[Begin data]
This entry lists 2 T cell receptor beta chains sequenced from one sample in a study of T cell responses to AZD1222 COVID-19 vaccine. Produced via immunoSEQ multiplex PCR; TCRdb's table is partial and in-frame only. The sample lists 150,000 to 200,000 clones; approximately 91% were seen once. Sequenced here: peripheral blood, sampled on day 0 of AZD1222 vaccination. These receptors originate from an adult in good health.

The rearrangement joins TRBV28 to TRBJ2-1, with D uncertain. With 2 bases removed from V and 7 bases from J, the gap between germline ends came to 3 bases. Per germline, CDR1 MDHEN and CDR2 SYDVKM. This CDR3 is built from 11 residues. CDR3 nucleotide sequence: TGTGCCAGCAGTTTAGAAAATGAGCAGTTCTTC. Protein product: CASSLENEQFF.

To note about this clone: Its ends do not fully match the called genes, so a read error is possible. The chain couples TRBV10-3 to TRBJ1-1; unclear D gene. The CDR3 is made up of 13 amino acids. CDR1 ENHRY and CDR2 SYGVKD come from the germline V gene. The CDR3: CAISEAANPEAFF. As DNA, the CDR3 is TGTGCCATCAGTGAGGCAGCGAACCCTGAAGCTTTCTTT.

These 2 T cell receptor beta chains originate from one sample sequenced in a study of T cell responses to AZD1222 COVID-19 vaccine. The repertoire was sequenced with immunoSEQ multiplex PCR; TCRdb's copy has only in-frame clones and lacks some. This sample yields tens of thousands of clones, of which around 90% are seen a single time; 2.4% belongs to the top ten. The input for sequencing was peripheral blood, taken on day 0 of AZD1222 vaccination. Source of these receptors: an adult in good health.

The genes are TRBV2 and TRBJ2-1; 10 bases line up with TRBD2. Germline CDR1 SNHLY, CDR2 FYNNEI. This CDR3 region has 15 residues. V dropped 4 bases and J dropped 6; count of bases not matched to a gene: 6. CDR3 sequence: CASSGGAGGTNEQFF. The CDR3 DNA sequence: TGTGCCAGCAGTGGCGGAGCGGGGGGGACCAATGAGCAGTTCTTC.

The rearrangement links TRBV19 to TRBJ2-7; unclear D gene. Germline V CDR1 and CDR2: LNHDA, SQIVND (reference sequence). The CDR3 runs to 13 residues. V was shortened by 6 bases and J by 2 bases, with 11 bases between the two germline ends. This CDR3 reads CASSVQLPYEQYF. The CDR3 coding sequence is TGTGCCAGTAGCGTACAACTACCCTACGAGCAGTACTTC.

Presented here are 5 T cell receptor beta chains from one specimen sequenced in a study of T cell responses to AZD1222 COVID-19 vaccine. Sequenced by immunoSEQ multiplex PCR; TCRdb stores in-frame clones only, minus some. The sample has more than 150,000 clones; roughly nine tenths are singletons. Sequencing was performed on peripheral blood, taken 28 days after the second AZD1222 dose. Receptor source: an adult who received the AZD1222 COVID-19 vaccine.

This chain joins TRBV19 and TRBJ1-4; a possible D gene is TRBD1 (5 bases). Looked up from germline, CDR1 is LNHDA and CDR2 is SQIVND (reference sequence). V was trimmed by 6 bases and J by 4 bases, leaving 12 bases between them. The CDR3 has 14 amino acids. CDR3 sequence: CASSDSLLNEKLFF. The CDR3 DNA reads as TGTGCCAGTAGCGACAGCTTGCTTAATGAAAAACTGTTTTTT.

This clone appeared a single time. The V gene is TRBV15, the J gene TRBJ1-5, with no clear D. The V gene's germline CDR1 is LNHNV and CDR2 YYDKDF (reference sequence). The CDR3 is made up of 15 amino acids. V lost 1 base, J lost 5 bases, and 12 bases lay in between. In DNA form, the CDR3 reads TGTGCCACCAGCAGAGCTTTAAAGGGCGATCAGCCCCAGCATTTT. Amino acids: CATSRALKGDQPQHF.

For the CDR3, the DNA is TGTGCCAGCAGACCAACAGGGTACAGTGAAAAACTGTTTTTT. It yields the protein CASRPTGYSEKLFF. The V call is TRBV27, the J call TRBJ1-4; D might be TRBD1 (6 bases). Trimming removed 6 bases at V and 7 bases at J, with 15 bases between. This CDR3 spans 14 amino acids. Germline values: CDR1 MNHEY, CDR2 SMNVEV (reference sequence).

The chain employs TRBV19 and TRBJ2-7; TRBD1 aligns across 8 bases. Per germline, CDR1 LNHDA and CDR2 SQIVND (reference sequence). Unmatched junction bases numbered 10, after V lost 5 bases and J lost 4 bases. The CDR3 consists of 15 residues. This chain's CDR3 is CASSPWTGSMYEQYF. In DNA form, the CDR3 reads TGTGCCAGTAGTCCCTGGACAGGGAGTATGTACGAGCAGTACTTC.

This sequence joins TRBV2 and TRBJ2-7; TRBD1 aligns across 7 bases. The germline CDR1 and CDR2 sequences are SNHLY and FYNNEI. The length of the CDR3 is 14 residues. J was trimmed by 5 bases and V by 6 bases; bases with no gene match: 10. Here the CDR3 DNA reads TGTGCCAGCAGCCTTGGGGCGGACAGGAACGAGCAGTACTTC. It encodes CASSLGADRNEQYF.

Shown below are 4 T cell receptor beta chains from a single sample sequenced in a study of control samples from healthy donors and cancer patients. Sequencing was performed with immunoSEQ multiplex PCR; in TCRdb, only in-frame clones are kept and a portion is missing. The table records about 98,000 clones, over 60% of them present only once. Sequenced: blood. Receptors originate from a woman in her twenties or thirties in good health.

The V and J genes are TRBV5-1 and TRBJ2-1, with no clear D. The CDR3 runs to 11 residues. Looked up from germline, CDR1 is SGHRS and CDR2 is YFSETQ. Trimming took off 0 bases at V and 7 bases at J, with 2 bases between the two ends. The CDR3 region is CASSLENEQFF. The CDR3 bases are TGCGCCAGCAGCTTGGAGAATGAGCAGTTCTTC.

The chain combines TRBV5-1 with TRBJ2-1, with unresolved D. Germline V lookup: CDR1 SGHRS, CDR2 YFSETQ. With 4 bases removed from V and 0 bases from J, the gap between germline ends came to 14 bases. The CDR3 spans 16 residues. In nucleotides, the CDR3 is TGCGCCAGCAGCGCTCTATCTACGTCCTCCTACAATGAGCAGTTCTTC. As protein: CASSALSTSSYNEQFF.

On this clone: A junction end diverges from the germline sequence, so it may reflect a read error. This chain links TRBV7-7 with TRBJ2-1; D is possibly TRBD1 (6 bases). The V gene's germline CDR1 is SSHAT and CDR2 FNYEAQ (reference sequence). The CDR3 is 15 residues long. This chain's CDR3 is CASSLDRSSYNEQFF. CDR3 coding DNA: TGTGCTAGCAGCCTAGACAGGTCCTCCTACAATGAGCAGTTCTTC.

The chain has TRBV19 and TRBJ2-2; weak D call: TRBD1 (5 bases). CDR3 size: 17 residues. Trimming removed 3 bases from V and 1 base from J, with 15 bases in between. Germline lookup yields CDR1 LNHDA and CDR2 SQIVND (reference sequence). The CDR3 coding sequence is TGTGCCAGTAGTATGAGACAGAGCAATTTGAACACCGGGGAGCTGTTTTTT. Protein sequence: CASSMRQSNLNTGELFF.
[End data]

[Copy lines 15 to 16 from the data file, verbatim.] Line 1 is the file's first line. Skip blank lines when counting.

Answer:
The chain combines TRBV5-1 with TRBJ2-1, with unresolved D. Germline V lookup: CDR1 SGHRS, CDR2 YFSETQ. With 4 bases removed from V and 0 bases from J, the gap between germline ends came to 14 bases. The CDR3 spans 16 residues. In nucleotides, the CDR3 is TGCGCCAGCAGCGCTCTATCTACGTCCTCCTACAATGAGCAGTTCTTC. As protein: CASSALSTSSYNEQFF.

On this clone: A junction end diverges from the germline sequence, so it may reflect a read error. This chain links TRBV7-7 with TRBJ2-1; D is possibly TRBD1 (6 bases). The V gene's germline CDR1 is SSHAT and CDR2 FNYEAQ (reference sequence). The CDR3 is 15 residues long. This chain's CDR3 is CASSLDRSSYNEQFF. CDR3 coding DNA: TGTGCTAGCAGCCTAGACAGGTCCTCCTACAATGAGCAGTTCTTC.